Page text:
Sophomore journalism student Anya Magnuson seemed perfectly healthy last November. Nearly five months later, she has almost 20 MRIs under her belt, close relationships with neurosurgeons at Mayo Clinic in Minnesota and a battle scar on the top of her head.
But through the brain surgery and the therapy visits and the endless poking and prodding, she has turned her medical journey into art.
“I was 100 percent healthy up until this November,” Magnuson said. “I never took more than melatonin and the occasional ibuprofen.”
What began as daily headaches quickly progressed to debilitating head pain and vision blackouts by early December. Magnuson realized something was seriously wrong at a routine checkup when she tried to hand her insurance card to her doctor.
“My hand was in the wrong place, like it wasn't where my brain perceived it to be. I wasn't expressing words right, they were coming out jumbled,” she said. “I was like, 'am I having a stroke? Oh my god, I’m having a stroke.'”
She was admitted to Mayo Clinic in her home state of Minnesota for the first time over winter break. Magnuson underwent MRIs, lumbar punctures, tests for fungal infections and more.
Doctors gave her a shunt — a tube surgically put in her brain to drain cerebrospinal fluid — and performed a brain biopsy in early January. Roughly ten days later, she was discharged from the hospital.
“I’d tell you what it is, but they actually don't know still,” she said.
While it doesn't appear she had a stroke, doctors think she might have fungal meningitis, she said.
Magnuson started taking photographs to document her medical journey in mid-February when she was admitted to Mayo for the second time due to an infection in her shunt.
“December through January I considered doing photos, but I felt way too bad to be doing anything,” she said. “When you're in that much pain in your head, the only thing you can really do is hold really still.”
Post-biopsy and shunt surgery, Magnuson said she seemed to be recovering well and hadn’t experienced a headache in a couple weeks.
“I actually felt OK enough to be bored,” she said.
After being admitted to the hospital again for the infected shunt and finding herself still free of headaches, she started taking photos.
Magnuson aims to capture her experience in all its glory and gore. She takes photos of her surgeons, her mom yawning in the hospital room, the injections she has to be given at home, the alarming number of pill bottles she has and the infected wound on the top of her head.
“I kind of like the fact that (the wound) is so gross and that people have to look at it, because I had to live with that for like a month and a half,” she said. “I feel like it makes people understand better what's going on.”
Magnuson was just admitted to Mayo for the third time last week. She hopes to be recovered by this summer so she can accept a photography internship and return to ASU in the fall.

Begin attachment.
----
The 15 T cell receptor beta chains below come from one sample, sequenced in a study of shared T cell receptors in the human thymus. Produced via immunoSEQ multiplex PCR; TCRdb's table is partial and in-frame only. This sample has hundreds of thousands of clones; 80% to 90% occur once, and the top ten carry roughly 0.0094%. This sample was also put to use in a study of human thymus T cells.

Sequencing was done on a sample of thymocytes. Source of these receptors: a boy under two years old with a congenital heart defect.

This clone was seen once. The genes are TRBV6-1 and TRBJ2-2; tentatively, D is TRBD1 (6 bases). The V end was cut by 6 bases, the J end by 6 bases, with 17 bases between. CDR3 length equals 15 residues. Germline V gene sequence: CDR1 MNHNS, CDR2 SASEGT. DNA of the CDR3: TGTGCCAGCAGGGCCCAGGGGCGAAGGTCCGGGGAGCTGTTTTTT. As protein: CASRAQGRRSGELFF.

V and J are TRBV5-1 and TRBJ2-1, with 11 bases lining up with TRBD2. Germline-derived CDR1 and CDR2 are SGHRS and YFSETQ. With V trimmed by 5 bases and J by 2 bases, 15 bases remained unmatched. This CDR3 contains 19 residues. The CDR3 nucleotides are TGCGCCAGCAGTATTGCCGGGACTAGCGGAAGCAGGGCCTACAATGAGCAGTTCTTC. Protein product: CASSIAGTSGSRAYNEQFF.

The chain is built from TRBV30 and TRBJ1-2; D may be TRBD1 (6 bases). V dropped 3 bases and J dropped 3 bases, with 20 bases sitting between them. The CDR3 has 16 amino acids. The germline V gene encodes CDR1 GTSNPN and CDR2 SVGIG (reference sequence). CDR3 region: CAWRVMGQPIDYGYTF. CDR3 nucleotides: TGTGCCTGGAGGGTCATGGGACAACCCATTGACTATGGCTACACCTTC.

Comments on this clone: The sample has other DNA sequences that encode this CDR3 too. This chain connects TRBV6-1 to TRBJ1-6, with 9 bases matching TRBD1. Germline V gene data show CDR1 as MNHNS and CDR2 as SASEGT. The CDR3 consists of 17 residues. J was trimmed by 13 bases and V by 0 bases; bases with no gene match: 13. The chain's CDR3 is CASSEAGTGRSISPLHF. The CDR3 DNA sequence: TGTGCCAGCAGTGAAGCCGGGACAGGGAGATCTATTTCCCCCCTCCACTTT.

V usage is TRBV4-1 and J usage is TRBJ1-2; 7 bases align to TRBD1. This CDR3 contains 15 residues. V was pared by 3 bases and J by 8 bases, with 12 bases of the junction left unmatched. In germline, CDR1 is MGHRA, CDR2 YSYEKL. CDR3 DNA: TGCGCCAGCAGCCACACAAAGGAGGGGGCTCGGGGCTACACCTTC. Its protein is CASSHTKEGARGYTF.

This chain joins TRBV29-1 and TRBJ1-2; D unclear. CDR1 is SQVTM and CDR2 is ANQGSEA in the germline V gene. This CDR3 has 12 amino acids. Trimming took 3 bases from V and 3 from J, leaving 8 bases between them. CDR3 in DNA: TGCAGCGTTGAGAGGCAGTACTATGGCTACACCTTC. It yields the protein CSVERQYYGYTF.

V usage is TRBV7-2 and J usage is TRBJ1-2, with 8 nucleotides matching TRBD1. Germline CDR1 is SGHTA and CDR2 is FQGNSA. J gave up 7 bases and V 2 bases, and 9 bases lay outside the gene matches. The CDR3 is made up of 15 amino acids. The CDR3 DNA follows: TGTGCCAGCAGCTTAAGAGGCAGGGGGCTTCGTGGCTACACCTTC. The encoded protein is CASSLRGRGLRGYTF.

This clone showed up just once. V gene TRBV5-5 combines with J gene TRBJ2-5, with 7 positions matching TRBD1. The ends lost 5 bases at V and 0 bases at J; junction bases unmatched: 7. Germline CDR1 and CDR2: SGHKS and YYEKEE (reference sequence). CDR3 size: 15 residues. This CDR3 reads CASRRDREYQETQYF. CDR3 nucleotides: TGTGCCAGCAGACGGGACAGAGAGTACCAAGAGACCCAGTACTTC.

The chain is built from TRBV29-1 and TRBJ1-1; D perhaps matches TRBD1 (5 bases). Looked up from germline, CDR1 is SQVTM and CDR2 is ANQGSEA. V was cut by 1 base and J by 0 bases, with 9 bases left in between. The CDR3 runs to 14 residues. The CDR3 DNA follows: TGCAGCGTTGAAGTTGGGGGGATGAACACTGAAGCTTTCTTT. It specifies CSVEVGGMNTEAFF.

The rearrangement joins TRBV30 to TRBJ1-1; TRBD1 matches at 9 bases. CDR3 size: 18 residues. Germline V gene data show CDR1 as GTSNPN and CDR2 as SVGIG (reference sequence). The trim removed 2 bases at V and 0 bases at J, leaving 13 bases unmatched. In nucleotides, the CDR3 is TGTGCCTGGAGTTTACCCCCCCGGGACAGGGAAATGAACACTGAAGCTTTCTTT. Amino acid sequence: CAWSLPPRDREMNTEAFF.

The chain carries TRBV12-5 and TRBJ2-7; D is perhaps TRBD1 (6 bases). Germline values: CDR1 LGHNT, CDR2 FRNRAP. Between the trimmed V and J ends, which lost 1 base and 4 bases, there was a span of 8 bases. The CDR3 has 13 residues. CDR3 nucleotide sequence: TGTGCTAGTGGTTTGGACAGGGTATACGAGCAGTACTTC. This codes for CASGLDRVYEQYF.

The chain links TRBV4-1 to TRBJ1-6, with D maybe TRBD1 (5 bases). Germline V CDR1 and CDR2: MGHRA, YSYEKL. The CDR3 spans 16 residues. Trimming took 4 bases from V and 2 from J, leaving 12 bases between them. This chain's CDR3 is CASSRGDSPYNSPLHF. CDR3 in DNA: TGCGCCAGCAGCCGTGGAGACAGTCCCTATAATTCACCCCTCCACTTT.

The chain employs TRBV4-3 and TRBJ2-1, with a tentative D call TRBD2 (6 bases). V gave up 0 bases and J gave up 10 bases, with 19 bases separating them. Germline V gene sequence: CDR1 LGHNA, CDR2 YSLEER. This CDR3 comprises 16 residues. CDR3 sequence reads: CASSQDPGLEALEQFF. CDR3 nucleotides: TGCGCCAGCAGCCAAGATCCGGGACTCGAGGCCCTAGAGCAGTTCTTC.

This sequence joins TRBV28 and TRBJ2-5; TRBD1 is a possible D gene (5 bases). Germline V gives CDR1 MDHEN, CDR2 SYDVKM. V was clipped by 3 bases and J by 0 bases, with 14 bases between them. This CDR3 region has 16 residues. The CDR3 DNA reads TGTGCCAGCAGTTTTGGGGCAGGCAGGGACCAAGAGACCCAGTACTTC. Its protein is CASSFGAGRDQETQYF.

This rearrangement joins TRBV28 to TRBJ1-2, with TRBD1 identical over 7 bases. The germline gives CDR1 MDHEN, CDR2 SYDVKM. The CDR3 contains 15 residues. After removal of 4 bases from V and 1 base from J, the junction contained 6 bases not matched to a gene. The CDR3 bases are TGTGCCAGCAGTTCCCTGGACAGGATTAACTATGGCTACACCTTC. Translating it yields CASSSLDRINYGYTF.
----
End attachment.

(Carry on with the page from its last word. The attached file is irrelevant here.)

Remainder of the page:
As a photojournalist, Magnuson said this project has pushed her to improve her craft. She used a lens she had little experience with and was forced to focus on the shot more than she has before, for which she said she’s grateful.
“It's been really interesting to be able to pursue a story with no reservations, because it's my own story,” she said. “Not having to worry about offending anyone or invading anyone's personal space because it's my story, and I can invade my personal space if I want to.”
Magnuson said she never would have started her photography project without some encouragement from fellow photojournalist and Cronkite alumna Courtney Pedroza.
Pedroza spent time in the hospital for valley fever — a disease Magnuson’s doctors haven’t ruled out — when she was at the same point in her college career as Magnuson is now.
“I ended up having a cyst in my lung, a lung collapse and had to get about half of my lung removed,” Pedroza said. “During it I started to take pictures and really found it kind of therapeutic.”
She said she regrets not creating a more polished project from her photos and tried to encourage Magnuson to take advantage of such a rare and interesting opportunity to tell her own story.
“I didn't get my chance to, but when Anya started going through all these things I realized how much it helped me,” Pedroza said. “I thought it could be beneficial to her going through trauma like that.”
Jeff Magnuson, Anya’s father, said while it’s been devastating to watch Anya’s health deteriorate, he thinks the experience is “enriching in strange way.”
“It's what humans face. We face problems, we face things we don't understand, and then we try to make something out of that,” he said. “I see Anya trying to do exactly that with her project.”
Magnuson said he is proud to see his daughter take the gifts and skills she has and use them to create something positive.
“Trying to make something coherent out of it, to make some kind of sense out of what otherwise seems senseless,” he said. “To me that's what art is all about.”
Editor’s Note: Anya Magnuson formerly worked for The State Press as a photographer.